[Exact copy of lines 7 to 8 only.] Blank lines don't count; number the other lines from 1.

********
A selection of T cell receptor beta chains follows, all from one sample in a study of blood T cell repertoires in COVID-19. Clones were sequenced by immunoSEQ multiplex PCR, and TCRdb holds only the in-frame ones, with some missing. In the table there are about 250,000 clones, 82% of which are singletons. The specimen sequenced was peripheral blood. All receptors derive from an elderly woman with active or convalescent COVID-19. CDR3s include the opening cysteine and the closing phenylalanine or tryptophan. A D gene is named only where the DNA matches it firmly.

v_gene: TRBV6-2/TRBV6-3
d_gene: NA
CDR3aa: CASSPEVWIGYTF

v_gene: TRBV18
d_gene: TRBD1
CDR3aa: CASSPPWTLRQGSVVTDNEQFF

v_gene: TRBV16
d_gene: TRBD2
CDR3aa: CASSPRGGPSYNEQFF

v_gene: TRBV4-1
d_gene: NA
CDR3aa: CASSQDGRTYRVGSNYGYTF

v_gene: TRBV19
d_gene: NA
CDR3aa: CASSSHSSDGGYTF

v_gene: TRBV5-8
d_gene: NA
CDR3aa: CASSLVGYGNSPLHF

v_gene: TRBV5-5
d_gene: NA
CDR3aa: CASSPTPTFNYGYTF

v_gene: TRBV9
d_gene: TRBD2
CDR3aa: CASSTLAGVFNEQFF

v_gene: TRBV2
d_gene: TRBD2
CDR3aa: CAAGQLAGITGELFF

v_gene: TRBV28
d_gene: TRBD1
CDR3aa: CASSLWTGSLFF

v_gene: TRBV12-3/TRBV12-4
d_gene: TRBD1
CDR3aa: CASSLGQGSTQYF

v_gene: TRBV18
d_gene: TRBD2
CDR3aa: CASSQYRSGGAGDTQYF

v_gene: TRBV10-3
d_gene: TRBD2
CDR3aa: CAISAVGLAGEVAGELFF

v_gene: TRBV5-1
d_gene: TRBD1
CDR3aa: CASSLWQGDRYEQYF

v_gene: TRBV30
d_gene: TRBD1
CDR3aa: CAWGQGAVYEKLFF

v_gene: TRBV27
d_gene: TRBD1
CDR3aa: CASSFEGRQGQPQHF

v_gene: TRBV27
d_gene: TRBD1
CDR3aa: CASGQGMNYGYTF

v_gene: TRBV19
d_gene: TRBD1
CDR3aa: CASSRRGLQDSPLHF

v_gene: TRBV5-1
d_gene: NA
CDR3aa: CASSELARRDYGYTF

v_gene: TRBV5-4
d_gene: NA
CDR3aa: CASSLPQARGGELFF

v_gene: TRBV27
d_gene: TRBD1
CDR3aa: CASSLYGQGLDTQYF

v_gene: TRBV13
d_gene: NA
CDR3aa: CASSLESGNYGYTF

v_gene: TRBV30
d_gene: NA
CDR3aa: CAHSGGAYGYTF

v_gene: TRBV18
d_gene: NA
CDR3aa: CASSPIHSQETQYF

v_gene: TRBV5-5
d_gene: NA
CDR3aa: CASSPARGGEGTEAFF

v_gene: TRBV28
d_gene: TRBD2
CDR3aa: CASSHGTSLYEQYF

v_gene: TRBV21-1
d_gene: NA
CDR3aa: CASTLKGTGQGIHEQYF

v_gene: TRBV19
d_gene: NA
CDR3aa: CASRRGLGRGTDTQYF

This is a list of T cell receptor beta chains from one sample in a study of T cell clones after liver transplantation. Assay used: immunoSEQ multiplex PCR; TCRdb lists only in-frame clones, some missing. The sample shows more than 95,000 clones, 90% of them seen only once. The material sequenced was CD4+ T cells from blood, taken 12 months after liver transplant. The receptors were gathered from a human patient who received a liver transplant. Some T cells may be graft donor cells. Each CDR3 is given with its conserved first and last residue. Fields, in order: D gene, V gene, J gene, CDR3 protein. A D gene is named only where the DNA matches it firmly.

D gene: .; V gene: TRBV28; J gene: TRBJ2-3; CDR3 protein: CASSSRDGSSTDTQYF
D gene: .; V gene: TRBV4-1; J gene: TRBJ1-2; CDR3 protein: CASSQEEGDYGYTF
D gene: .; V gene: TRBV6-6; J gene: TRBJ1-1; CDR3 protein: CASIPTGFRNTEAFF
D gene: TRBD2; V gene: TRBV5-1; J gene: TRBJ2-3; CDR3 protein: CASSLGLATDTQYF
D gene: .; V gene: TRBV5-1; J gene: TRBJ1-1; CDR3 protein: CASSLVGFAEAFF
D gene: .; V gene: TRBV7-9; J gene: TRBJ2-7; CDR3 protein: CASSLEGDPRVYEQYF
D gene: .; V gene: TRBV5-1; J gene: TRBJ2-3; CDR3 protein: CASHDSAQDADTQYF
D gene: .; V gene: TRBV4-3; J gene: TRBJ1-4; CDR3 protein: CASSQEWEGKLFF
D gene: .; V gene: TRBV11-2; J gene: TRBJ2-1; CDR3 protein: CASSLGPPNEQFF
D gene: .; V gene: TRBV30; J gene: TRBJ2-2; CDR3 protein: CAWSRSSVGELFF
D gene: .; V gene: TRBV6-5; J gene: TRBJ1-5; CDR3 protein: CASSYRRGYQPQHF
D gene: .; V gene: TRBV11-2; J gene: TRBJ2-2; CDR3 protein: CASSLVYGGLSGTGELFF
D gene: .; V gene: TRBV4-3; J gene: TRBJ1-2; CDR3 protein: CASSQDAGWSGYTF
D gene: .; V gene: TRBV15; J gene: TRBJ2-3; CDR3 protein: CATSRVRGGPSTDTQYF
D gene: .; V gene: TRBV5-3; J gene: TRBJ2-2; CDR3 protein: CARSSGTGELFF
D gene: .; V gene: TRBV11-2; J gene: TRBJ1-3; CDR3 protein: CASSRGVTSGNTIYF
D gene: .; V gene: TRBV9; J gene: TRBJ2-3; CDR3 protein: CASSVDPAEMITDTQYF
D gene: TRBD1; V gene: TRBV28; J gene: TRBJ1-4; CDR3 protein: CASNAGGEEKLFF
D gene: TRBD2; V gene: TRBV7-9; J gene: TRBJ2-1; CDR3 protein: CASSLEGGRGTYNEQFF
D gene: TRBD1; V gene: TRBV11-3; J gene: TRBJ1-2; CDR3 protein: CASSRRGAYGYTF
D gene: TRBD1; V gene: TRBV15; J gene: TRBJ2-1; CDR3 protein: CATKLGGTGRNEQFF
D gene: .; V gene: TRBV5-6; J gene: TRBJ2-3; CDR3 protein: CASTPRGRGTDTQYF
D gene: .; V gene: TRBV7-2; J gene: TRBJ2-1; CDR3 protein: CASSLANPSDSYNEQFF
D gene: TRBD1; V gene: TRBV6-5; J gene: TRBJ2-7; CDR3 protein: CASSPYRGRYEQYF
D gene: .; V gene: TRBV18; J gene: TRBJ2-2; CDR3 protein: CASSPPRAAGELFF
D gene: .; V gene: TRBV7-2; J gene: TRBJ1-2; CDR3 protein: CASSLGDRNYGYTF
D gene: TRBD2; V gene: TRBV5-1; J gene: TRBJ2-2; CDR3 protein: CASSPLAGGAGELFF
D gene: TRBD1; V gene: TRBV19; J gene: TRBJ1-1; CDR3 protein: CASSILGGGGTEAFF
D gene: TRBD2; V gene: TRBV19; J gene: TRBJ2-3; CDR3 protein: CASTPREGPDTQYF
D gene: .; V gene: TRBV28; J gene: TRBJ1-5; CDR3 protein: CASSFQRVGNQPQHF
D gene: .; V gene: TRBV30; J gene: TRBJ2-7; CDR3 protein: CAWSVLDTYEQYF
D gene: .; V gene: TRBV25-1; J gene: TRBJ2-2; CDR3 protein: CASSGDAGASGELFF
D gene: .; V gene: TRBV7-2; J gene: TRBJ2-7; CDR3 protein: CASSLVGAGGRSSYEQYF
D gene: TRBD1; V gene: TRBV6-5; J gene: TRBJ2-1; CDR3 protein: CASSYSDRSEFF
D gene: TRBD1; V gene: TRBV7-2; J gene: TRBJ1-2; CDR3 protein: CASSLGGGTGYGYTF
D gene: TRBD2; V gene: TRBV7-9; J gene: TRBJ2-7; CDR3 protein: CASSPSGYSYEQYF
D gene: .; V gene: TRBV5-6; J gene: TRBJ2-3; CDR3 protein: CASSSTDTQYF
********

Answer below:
CDR3aa: CASSPPWTLRQGSVVTDNEQFF

v_gene: TRBV16